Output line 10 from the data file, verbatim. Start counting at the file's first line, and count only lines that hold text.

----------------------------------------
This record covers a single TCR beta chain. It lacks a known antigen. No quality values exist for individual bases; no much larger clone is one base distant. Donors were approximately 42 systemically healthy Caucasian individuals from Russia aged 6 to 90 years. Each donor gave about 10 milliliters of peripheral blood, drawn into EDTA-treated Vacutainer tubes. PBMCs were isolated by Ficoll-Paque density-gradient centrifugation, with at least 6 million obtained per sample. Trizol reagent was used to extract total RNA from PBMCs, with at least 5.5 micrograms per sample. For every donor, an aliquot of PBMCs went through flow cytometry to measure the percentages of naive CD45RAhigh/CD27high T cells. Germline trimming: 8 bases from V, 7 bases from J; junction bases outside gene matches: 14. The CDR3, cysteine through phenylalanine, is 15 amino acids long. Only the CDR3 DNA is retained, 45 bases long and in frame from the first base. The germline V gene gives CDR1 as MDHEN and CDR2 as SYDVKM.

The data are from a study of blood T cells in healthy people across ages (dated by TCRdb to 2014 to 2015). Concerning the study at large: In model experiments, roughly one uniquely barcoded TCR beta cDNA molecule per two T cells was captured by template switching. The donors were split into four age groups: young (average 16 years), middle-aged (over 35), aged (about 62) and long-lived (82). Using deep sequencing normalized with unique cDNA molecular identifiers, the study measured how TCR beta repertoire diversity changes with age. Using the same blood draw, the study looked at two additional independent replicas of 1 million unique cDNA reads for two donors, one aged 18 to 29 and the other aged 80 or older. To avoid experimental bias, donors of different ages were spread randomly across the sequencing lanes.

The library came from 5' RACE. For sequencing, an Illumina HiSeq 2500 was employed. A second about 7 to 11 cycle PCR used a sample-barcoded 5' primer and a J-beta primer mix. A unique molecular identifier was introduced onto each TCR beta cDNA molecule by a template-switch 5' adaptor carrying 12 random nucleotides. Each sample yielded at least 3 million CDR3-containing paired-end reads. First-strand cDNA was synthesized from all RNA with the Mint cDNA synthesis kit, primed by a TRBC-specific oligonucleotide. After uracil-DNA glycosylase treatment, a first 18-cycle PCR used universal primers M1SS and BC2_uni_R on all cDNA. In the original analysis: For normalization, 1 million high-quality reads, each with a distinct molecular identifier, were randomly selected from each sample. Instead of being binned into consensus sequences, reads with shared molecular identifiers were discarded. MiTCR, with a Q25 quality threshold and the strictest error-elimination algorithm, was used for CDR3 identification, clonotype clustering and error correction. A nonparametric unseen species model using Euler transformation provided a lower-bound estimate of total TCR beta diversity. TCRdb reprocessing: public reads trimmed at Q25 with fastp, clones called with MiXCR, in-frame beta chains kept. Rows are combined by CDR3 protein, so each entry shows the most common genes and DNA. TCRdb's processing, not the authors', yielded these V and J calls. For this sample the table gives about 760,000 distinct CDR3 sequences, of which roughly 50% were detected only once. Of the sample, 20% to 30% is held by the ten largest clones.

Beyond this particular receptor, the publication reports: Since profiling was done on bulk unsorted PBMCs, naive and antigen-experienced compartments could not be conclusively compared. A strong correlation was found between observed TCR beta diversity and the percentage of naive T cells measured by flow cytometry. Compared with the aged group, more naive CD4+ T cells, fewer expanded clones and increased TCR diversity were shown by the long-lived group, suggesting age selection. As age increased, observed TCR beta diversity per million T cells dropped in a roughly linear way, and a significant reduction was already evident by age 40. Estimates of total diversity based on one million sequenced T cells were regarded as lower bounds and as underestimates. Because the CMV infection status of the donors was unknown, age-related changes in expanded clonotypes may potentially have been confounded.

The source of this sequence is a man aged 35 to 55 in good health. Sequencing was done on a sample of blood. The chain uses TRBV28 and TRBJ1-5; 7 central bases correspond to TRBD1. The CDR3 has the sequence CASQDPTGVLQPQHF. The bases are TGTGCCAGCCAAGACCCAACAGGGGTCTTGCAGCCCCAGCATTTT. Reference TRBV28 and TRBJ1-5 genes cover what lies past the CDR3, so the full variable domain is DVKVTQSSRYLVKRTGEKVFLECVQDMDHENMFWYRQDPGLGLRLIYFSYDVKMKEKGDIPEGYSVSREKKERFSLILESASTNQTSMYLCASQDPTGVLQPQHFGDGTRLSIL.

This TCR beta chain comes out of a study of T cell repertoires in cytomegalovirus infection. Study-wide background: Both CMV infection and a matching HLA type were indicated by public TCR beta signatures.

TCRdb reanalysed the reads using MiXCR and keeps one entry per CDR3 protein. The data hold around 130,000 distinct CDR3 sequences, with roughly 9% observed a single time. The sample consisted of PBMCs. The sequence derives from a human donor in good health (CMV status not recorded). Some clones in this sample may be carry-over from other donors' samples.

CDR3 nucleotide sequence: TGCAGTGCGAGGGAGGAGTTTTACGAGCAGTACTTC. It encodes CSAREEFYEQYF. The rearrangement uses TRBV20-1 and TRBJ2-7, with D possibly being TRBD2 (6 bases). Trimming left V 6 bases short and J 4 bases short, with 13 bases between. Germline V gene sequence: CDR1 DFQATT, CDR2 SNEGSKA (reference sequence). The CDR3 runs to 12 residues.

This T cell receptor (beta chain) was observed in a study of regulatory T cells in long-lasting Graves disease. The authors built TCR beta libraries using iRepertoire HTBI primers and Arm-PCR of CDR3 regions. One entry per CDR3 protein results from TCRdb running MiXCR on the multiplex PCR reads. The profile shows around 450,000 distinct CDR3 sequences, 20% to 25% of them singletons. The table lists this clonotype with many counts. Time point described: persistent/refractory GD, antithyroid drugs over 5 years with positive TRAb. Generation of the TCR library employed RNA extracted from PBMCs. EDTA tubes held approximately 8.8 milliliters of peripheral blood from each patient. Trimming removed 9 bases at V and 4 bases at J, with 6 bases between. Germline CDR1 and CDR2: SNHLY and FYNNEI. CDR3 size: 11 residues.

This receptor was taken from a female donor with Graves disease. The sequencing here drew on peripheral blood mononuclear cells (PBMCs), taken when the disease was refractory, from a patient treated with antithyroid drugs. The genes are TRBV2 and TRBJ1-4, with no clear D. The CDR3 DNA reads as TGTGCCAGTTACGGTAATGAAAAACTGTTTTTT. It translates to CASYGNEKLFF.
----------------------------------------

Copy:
This receptor was taken from a female donor with Graves disease. The sequencing here drew on peripheral blood mononuclear cells (PBMCs), taken when the disease was refractory, from a patient treated with antithyroid drugs. The genes are TRBV2 and TRBJ1-4, with no clear D. The CDR3 DNA reads as TGTGCCAGTTACGGTAATGAAAAACTGTTTTTT. It translates to CASYGNEKLFF.